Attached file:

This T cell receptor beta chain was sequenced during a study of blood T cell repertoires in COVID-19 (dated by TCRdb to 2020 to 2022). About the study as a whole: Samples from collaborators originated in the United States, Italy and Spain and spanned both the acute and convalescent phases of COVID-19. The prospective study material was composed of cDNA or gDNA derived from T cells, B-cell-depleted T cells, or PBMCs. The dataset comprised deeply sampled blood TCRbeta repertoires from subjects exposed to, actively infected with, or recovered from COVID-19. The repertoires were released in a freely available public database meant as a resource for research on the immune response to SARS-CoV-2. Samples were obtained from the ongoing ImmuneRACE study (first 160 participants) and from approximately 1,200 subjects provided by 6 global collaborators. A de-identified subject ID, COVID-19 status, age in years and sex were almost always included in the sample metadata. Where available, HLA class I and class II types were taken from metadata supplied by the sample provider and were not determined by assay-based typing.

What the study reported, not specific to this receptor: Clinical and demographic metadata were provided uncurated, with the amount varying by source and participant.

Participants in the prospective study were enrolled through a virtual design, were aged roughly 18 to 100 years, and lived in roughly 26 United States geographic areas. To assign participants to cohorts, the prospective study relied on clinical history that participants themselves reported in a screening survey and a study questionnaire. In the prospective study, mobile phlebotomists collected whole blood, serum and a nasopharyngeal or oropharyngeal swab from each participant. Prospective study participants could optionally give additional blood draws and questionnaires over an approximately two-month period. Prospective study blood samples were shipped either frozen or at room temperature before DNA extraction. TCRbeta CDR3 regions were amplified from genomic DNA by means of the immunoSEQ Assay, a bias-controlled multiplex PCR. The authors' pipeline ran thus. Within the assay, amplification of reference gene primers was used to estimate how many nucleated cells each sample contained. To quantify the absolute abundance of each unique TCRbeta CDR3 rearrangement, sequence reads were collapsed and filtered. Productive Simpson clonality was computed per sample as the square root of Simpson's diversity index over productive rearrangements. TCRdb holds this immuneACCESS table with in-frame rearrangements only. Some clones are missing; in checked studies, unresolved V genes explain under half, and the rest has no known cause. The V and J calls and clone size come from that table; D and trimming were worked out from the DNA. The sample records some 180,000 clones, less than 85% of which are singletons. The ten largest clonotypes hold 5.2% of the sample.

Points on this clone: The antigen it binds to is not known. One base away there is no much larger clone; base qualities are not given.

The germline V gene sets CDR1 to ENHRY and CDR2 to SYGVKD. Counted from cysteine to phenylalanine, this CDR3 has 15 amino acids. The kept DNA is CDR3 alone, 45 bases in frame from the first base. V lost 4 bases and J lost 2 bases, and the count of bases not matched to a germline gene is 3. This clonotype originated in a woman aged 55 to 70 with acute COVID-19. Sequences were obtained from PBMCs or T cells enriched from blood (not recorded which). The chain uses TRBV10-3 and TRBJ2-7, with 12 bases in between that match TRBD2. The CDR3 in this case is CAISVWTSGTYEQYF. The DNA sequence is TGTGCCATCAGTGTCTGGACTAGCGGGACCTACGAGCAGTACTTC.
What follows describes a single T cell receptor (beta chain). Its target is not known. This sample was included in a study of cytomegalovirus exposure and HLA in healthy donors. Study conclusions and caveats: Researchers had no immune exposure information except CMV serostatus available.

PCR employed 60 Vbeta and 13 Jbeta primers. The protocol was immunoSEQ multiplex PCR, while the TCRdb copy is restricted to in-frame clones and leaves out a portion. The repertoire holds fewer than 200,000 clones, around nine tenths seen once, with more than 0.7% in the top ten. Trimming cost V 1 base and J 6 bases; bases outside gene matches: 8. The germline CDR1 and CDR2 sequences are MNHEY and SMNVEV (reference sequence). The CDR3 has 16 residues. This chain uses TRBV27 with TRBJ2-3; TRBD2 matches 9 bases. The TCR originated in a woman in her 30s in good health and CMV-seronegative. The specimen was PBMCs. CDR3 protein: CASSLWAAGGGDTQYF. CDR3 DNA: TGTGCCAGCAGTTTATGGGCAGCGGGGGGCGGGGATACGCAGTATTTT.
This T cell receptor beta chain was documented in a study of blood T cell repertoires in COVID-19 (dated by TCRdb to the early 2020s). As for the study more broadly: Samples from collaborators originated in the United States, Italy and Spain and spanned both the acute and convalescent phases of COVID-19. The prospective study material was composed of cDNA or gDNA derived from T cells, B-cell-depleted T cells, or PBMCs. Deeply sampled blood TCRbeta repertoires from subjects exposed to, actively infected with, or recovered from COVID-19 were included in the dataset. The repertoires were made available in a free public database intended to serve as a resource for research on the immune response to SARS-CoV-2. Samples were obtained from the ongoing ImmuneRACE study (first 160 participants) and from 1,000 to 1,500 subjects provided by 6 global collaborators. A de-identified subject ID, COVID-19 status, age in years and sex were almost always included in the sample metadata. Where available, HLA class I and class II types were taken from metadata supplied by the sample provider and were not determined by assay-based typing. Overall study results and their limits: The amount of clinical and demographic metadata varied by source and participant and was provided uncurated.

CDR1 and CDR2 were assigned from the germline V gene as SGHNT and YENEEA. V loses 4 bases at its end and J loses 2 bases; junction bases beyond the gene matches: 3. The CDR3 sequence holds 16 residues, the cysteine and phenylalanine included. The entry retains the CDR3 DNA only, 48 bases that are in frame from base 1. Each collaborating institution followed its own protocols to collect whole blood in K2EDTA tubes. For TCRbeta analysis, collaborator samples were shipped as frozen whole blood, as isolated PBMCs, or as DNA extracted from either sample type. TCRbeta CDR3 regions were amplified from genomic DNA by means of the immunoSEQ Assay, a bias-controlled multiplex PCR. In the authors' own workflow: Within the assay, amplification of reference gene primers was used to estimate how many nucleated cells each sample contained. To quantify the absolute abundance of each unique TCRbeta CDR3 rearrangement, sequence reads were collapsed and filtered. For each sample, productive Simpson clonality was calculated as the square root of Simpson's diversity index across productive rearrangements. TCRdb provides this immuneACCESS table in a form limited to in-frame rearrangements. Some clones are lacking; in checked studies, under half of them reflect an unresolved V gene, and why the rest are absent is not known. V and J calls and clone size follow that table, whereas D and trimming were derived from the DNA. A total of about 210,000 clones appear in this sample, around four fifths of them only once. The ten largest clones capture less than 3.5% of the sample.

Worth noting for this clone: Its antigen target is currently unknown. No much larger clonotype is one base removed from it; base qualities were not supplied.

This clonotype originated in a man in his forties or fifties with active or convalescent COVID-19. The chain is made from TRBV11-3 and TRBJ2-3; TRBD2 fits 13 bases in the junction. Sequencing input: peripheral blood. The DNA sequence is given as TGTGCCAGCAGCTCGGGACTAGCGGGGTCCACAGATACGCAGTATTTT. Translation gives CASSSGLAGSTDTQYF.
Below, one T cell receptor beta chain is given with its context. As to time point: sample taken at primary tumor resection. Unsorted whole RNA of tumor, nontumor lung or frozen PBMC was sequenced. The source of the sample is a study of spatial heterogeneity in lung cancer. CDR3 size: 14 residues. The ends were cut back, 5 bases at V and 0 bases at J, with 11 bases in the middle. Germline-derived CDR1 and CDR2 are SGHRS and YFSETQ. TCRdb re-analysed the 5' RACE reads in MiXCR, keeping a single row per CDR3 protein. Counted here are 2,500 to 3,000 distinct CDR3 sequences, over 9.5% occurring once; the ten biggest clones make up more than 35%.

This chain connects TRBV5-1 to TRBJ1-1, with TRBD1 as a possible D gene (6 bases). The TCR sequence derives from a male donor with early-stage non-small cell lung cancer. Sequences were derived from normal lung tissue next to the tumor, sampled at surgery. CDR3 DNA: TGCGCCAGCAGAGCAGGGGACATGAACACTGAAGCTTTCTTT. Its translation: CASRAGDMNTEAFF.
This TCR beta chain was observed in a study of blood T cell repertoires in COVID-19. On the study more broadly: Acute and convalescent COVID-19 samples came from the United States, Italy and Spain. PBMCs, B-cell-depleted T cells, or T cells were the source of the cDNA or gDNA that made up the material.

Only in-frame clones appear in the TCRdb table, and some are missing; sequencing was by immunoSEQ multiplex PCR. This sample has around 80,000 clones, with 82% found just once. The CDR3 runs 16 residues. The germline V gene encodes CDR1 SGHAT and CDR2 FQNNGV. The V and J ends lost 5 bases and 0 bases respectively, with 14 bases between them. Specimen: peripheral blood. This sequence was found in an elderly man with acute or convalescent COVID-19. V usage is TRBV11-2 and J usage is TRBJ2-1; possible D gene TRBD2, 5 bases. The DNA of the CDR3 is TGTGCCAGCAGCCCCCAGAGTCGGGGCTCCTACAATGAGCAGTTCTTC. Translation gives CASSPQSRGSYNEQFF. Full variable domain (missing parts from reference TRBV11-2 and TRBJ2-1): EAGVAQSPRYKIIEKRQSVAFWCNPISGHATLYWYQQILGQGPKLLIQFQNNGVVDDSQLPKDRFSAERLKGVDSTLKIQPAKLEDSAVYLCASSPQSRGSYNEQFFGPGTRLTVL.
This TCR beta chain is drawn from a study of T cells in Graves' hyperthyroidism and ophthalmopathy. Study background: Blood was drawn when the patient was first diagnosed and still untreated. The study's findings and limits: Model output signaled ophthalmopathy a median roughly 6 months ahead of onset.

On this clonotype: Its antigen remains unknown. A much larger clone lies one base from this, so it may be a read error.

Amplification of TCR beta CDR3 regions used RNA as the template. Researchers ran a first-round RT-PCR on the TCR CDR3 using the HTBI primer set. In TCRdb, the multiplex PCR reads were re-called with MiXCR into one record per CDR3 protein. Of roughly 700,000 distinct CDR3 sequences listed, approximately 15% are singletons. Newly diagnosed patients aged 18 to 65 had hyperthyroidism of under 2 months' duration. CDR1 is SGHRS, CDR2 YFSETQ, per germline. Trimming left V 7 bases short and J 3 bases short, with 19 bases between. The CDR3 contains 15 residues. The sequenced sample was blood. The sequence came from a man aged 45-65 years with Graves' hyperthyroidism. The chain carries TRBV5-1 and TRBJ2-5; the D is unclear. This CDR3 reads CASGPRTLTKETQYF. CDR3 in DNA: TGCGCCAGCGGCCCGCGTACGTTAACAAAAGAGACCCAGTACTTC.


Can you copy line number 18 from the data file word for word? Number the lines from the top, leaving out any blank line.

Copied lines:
Amplification of TCR beta CDR3 regions used RNA as the template. Researchers ran a first-round RT-PCR on the TCR CDR3 using the HTBI primer set. In TCRdb, the multiplex PCR reads were re-called with MiXCR into one record per CDR3 protein. Of roughly 700,000 distinct CDR3 sequences listed, approximately 15% are singletons. Newly diagnosed patients aged 18 to 65 had hyperthyroidism of under 2 months' duration. CDR1 is SGHRS, CDR2 YFSETQ, per germline. Trimming left V 7 bases short and J 3 bases short, with 19 bases between. The CDR3 contains 15 residues. The sequenced sample was blood. The sequence came from a man aged 45-65 years with Graves' hyperthyroidism. The chain carries TRBV5-1 and TRBJ2-5; the D is unclear. This CDR3 reads CASGPRTLTKETQYF. CDR3 in DNA: TGCGCCAGCGGCCCGCGTACGTTAACAAAAGAGACCCAGTACTTC.